- Rudolf Virchow, German doctor, anthropologist, pathologist, prehistorian, biologist, known as the "father of modern pathology"
- Wilhelm Conrad Röntgen, German physicist and detector of X-rays, Nobel Prize in Physics 1901
- Klaus von Klitzing, German physicist, Nobel Prize winner in Physics 1985
- Max Wertheimer, German psychologist, was one of the founders of Gestalt psychology
- Harald zur Hausen, German virologist, Nobel Prize winner in Physiology or Medicine 2008
The Department of Psychology at the University of Würzburg was founded in 1896 and is one of the world's oldest academic institutions devoted to the scientific study of human cognition and behavior. Today, the department is endowed with 13 professorships and numerous post-doctoral and doctoral positions. The department has a strong focus on experimental approaches to psychology and offers a rich and diverse research environment.
Around Würzburg, there are many vineyards and numerous small, ancient villages. Since many of them lie on the Main, they invite you to relax and to walk on the riverside. Veitshöchheim, about 15 kilometers from Würzburg, is home of the Summer Residence of the former prince-bishops of Würzburg. Rothenburg ob der Tauber with its world-famous medieval old town, and the city of Nuremberg are only a 60-minute drive away.
We have organized a social program around the classes to provide additional opportunities for socializing and exploring the beautiful surroundings of Würzburg.
On Sunday, October 8, 2023 at 17:00, we will start with a welcome reception at Röntgenring 10, 97070 Würzburg (room 122). This will be followed at 18:00 by a guided tour of Würzburg’s old town (duration: 1 hour). The tour will include a selection of the most important sights. Afterwards we will meet at 19:15 at the restaurant Alte Mainmühle.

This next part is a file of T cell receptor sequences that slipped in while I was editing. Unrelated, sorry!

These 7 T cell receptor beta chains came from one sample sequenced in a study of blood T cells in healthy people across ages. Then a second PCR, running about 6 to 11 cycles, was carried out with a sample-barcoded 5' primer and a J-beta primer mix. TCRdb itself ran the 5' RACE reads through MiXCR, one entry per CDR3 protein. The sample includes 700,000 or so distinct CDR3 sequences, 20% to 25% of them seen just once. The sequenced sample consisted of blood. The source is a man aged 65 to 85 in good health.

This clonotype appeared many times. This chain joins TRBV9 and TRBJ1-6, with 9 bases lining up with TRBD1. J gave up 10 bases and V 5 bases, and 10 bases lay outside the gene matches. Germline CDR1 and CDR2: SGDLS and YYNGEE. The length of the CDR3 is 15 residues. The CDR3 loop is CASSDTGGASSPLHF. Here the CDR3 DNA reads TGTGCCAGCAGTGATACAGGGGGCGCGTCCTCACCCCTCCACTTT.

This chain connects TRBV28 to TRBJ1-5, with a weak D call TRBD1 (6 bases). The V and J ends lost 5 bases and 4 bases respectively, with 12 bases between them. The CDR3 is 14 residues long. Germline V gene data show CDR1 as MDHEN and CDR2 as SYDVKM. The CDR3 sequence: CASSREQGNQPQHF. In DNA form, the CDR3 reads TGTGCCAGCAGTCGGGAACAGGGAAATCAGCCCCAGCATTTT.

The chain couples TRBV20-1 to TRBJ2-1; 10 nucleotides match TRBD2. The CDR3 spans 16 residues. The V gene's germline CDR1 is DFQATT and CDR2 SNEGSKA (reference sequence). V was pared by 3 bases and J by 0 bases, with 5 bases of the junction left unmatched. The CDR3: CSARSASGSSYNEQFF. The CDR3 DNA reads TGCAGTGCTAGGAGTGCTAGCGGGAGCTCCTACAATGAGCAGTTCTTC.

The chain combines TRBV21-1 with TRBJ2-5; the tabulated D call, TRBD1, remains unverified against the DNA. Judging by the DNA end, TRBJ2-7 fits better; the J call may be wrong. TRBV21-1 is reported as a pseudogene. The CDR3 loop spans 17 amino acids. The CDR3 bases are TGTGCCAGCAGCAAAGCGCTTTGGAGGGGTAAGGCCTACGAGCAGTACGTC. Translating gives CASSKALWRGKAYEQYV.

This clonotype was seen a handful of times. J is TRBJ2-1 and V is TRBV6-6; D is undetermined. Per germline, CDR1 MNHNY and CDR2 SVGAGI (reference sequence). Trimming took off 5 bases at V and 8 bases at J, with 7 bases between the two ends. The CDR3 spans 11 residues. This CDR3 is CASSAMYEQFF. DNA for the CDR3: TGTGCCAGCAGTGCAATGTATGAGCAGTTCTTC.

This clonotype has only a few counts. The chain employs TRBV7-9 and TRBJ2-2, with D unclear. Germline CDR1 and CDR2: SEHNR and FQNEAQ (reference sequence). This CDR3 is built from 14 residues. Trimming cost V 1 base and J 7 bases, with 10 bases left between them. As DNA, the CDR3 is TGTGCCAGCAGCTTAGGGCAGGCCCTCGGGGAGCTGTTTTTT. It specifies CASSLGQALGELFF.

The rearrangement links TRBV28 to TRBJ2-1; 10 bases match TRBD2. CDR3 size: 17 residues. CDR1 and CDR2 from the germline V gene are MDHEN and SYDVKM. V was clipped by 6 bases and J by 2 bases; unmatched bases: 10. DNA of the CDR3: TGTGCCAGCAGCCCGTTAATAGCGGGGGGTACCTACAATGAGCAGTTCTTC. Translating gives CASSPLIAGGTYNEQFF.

On Tuesday, you will have the opportunity to join a guided tour of the Center for the History of Psychology at the University of Würzburg, which houses one of the world’s largest collections of exhibits on the history of psychology (duration: 1-1.5 hours). We are pleased to highlight that the upcoming exhibition “The Scholar's Room” will feature the original desk of Hermann Ebbinghaus, the renowned pioneer of memory research, matching the autumn school’s theme.
On Wednesday, after the keynote lecture by Prof. Alexander Renkl at 11:00, we will take a boat tour from Würzburg on the River Main past vineyards and the Oberzell Monastery to the town of Veitshöchheim (duration: 45 minutes). Here we will visit the former summer residence of the prince-bishops of Würzburg and have a guided tour of the rococo courtyard garden of Veitshöchheim Palace. After lunch at 13:30 at the restaurant Fischerbärbel, we will return by boat to Würzburg. After the boat tour, you will have a second opportunity to join a guided tour of the Center for the History of Psychology at 17:00.